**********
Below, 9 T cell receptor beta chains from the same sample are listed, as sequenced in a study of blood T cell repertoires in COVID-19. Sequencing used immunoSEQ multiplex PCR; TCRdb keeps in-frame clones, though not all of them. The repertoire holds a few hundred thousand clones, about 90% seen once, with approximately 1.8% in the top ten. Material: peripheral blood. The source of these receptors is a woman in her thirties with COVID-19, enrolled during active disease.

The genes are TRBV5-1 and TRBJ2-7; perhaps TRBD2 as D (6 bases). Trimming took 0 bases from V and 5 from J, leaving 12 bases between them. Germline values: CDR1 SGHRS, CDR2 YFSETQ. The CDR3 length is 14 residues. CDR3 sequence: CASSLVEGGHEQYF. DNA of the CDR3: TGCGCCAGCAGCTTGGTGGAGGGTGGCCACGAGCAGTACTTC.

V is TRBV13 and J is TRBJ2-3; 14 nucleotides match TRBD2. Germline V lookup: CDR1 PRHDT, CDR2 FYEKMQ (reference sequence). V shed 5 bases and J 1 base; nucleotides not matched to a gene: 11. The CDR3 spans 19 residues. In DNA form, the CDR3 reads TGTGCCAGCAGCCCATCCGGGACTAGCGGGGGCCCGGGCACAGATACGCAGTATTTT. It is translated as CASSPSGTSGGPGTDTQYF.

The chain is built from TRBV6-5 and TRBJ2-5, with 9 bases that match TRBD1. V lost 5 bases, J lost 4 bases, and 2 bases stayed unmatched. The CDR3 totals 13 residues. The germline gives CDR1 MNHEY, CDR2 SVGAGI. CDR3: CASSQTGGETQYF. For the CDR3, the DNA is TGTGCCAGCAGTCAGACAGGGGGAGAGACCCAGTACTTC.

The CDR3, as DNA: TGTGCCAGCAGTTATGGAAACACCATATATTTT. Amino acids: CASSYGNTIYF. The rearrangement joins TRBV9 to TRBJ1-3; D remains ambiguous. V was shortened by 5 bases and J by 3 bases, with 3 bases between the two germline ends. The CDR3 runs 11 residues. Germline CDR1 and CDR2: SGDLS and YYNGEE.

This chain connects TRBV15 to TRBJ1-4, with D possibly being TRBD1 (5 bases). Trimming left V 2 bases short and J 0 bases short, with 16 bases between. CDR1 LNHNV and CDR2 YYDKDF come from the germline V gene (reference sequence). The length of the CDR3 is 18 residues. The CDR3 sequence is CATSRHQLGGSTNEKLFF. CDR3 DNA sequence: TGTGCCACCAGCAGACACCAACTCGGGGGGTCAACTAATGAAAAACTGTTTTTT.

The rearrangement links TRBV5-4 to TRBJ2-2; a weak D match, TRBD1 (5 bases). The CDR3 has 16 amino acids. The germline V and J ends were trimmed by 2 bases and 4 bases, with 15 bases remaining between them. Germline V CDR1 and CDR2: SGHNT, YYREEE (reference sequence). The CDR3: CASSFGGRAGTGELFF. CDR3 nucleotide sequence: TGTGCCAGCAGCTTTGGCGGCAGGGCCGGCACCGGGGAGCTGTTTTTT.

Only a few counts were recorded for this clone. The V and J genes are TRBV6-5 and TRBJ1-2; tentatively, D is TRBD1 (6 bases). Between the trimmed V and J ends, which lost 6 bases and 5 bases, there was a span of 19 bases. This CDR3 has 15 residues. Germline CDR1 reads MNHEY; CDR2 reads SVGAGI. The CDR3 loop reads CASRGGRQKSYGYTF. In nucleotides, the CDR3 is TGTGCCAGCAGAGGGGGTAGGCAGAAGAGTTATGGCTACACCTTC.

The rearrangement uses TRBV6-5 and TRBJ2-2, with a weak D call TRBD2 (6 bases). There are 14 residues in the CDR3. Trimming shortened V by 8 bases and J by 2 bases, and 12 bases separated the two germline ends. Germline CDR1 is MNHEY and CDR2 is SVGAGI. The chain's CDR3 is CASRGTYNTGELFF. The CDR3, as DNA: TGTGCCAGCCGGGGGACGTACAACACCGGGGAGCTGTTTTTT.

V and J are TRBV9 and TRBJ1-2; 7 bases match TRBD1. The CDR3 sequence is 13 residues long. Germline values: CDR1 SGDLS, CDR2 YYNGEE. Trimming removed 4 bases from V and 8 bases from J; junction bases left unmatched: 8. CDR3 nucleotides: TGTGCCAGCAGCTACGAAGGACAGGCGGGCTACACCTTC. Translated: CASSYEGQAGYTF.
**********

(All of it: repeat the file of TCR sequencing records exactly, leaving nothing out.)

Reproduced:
Below, 9 T cell receptor beta chains from the same sample are listed, as sequenced in a study of blood T cell repertoires in COVID-19. Sequencing used immunoSEQ multiplex PCR; TCRdb keeps in-frame clones, though not all of them. The repertoire holds a few hundred thousand clones, about 90% seen once, with approximately 1.8% in the top ten. Material: peripheral blood. The source of these receptors is a woman in her thirties with COVID-19, enrolled during active disease.

The genes are TRBV5-1 and TRBJ2-7; perhaps TRBD2 as D (6 bases). Trimming took 0 bases from V and 5 from J, leaving 12 bases between them. Germline values: CDR1 SGHRS, CDR2 YFSETQ. The CDR3 length is 14 residues. CDR3 sequence: CASSLVEGGHEQYF. DNA of the CDR3: TGCGCCAGCAGCTTGGTGGAGGGTGGCCACGAGCAGTACTTC.

V is TRBV13 and J is TRBJ2-3; 14 nucleotides match TRBD2. Germline V lookup: CDR1 PRHDT, CDR2 FYEKMQ (reference sequence). V shed 5 bases and J 1 base; nucleotides not matched to a gene: 11. The CDR3 spans 19 residues. In DNA form, the CDR3 reads TGTGCCAGCAGCCCATCCGGGACTAGCGGGGGCCCGGGCACAGATACGCAGTATTTT. It is translated as CASSPSGTSGGPGTDTQYF.

The chain is built from TRBV6-5 and TRBJ2-5, with 9 bases that match TRBD1. V lost 5 bases, J lost 4 bases, and 2 bases stayed unmatched. The CDR3 totals 13 residues. The germline gives CDR1 MNHEY, CDR2 SVGAGI. CDR3: CASSQTGGETQYF. For the CDR3, the DNA is TGTGCCAGCAGTCAGACAGGGGGAGAGACCCAGTACTTC.

The CDR3, as DNA: TGTGCCAGCAGTTATGGAAACACCATATATTTT. Amino acids: CASSYGNTIYF. The rearrangement joins TRBV9 to TRBJ1-3; D remains ambiguous. V was shortened by 5 bases and J by 3 bases, with 3 bases between the two germline ends. The CDR3 runs 11 residues. Germline CDR1 and CDR2: SGDLS and YYNGEE.

This chain connects TRBV15 to TRBJ1-4, with D possibly being TRBD1 (5 bases). Trimming left V 2 bases short and J 0 bases short, with 16 bases between. CDR1 LNHNV and CDR2 YYDKDF come from the germline V gene (reference sequence). The length of the CDR3 is 18 residues. The CDR3 sequence is CATSRHQLGGSTNEKLFF. CDR3 DNA sequence: TGTGCCACCAGCAGACACCAACTCGGGGGGTCAACTAATGAAAAACTGTTTTTT.

The rearrangement links TRBV5-4 to TRBJ2-2; a weak D match, TRBD1 (5 bases). The CDR3 has 16 amino acids. The germline V and J ends were trimmed by 2 bases and 4 bases, with 15 bases remaining between them. Germline V CDR1 and CDR2: SGHNT, YYREEE (reference sequence). The CDR3: CASSFGGRAGTGELFF. CDR3 nucleotide sequence: TGTGCCAGCAGCTTTGGCGGCAGGGCCGGCACCGGGGAGCTGTTTTTT.

Only a few counts were recorded for this clone. The V and J genes are TRBV6-5 and TRBJ1-2; tentatively, D is TRBD1 (6 bases). Between the trimmed V and J ends, which lost 6 bases and 5 bases, there was a span of 19 bases. This CDR3 has 15 residues. Germline CDR1 reads MNHEY; CDR2 reads SVGAGI. The CDR3 loop reads CASRGGRQKSYGYTF. In nucleotides, the CDR3 is TGTGCCAGCAGAGGGGGTAGGCAGAAGAGTTATGGCTACACCTTC.

The rearrangement uses TRBV6-5 and TRBJ2-2, with a weak D call TRBD2 (6 bases). There are 14 residues in the CDR3. Trimming shortened V by 8 bases and J by 2 bases, and 12 bases separated the two germline ends. Germline CDR1 is MNHEY and CDR2 is SVGAGI. The chain's CDR3 is CASRGTYNTGELFF. The CDR3, as DNA: TGTGCCAGCCGGGGGACGTACAACACCGGGGAGCTGTTTTTT.

V and J are TRBV9 and TRBJ1-2; 7 bases match TRBD1. The CDR3 sequence is 13 residues long. Germline values: CDR1 SGDLS, CDR2 YYNGEE. Trimming removed 4 bases from V and 8 bases from J; junction bases left unmatched: 8. CDR3 nucleotides: TGTGCCAGCAGCTACGAAGGACAGGCGGGCTACACCTTC. Translated: CASSYEGQAGYTF.